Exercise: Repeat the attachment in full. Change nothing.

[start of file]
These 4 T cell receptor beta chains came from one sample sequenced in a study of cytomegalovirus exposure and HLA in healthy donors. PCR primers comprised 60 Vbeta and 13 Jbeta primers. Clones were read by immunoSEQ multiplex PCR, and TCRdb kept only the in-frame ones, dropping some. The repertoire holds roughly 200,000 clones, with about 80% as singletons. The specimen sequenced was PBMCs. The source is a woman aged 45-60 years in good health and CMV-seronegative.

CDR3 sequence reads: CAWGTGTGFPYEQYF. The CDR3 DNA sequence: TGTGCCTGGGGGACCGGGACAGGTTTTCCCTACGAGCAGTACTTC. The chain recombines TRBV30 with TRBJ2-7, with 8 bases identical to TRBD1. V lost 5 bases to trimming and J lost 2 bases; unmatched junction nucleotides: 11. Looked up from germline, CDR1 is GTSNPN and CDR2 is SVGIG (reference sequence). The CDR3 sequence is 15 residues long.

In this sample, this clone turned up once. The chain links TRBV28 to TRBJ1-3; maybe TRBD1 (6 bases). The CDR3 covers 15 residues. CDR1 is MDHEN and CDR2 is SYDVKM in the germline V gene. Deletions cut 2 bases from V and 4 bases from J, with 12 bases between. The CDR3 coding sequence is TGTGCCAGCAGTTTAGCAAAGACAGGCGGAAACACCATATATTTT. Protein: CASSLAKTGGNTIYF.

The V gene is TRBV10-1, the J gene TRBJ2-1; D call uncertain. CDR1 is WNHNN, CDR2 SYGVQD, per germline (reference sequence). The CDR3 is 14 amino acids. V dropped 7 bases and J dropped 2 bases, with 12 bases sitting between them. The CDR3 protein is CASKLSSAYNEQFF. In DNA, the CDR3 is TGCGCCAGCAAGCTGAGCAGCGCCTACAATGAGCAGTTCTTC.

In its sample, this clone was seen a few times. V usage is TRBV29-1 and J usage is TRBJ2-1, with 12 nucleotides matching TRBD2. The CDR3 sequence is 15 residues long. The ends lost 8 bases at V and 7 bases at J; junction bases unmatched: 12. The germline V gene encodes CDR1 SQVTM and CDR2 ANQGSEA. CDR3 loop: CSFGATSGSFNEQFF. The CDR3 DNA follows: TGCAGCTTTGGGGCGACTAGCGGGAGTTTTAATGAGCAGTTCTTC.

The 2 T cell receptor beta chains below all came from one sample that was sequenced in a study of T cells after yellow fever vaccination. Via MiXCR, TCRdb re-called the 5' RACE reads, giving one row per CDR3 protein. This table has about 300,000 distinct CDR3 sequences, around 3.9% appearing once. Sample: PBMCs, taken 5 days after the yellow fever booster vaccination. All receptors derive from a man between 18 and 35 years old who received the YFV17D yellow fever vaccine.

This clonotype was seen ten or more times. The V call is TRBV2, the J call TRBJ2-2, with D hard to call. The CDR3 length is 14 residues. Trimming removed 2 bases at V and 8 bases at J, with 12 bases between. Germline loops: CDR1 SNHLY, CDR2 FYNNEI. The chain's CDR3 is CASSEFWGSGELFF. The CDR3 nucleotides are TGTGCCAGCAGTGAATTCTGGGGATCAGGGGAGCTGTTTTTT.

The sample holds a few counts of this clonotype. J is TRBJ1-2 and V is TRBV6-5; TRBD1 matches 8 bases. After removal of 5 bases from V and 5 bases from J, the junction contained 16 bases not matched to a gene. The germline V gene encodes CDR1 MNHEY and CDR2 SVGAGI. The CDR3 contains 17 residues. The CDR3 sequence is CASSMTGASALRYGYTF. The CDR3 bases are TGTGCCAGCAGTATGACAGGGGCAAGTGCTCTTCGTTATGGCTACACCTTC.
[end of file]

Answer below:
These 4 T cell receptor beta chains came from one sample sequenced in a study of cytomegalovirus exposure and HLA in healthy donors. PCR primers comprised 60 Vbeta and 13 Jbeta primers. Clones were read by immunoSEQ multiplex PCR, and TCRdb kept only the in-frame ones, dropping some. The repertoire holds roughly 200,000 clones, with about 80% as singletons. The specimen sequenced was PBMCs. The source is a woman aged 45-60 years in good health and CMV-seronegative.

CDR3 sequence reads: CAWGTGTGFPYEQYF. The CDR3 DNA sequence: TGTGCCTGGGGGACCGGGACAGGTTTTCCCTACGAGCAGTACTTC. The chain recombines TRBV30 with TRBJ2-7, with 8 bases identical to TRBD1. V lost 5 bases to trimming and J lost 2 bases; unmatched junction nucleotides: 11. Looked up from germline, CDR1 is GTSNPN and CDR2 is SVGIG (reference sequence). The CDR3 sequence is 15 residues long.

In this sample, this clone turned up once. The chain links TRBV28 to TRBJ1-3; maybe TRBD1 (6 bases). The CDR3 covers 15 residues. CDR1 is MDHEN and CDR2 is SYDVKM in the germline V gene. Deletions cut 2 bases from V and 4 bases from J, with 12 bases between. The CDR3 coding sequence is TGTGCCAGCAGTTTAGCAAAGACAGGCGGAAACACCATATATTTT. Protein: CASSLAKTGGNTIYF.

The V gene is TRBV10-1, the J gene TRBJ2-1; D call uncertain. CDR1 is WNHNN, CDR2 SYGVQD, per germline (reference sequence). The CDR3 is 14 amino acids. V dropped 7 bases and J dropped 2 bases, with 12 bases sitting between them. The CDR3 protein is CASKLSSAYNEQFF. In DNA, the CDR3 is TGCGCCAGCAAGCTGAGCAGCGCCTACAATGAGCAGTTCTTC.

In its sample, this clone was seen a few times. V usage is TRBV29-1 and J usage is TRBJ2-1, with 12 nucleotides matching TRBD2. The CDR3 sequence is 15 residues long. The ends lost 8 bases at V and 7 bases at J; junction bases unmatched: 12. The germline V gene encodes CDR1 SQVTM and CDR2 ANQGSEA. CDR3 loop: CSFGATSGSFNEQFF. The CDR3 DNA follows: TGCAGCTTTGGGGCGACTAGCGGGAGTTTTAATGAGCAGTTCTTC.

The 2 T cell receptor beta chains below all came from one sample that was sequenced in a study of T cells after yellow fever vaccination. Via MiXCR, TCRdb re-called the 5' RACE reads, giving one row per CDR3 protein. This table has about 300,000 distinct CDR3 sequences, around 3.9% appearing once. Sample: PBMCs, taken 5 days after the yellow fever booster vaccination. All receptors derive from a man between 18 and 35 years old who received the YFV17D yellow fever vaccine.

This clonotype was seen ten or more times. The V call is TRBV2, the J call TRBJ2-2, with D hard to call. The CDR3 length is 14 residues. Trimming removed 2 bases at V and 8 bases at J, with 12 bases between. Germline loops: CDR1 SNHLY, CDR2 FYNNEI. The chain's CDR3 is CASSEFWGSGELFF. The CDR3 nucleotides are TGTGCCAGCAGTGAATTCTGGGGATCAGGGGAGCTGTTTTTT.

The sample holds a few counts of this clonotype. J is TRBJ1-2 and V is TRBV6-5; TRBD1 matches 8 bases. After removal of 5 bases from V and 5 bases from J, the junction contained 16 bases not matched to a gene. The germline V gene encodes CDR1 MNHEY and CDR2 SVGAGI. The CDR3 contains 17 residues. The CDR3 sequence is CASSMTGASALRYGYTF. The CDR3 bases are TGTGCCAGCAGTATGACAGGGGCAAGTGCTCTTCGTTATGGCTACACCTTC.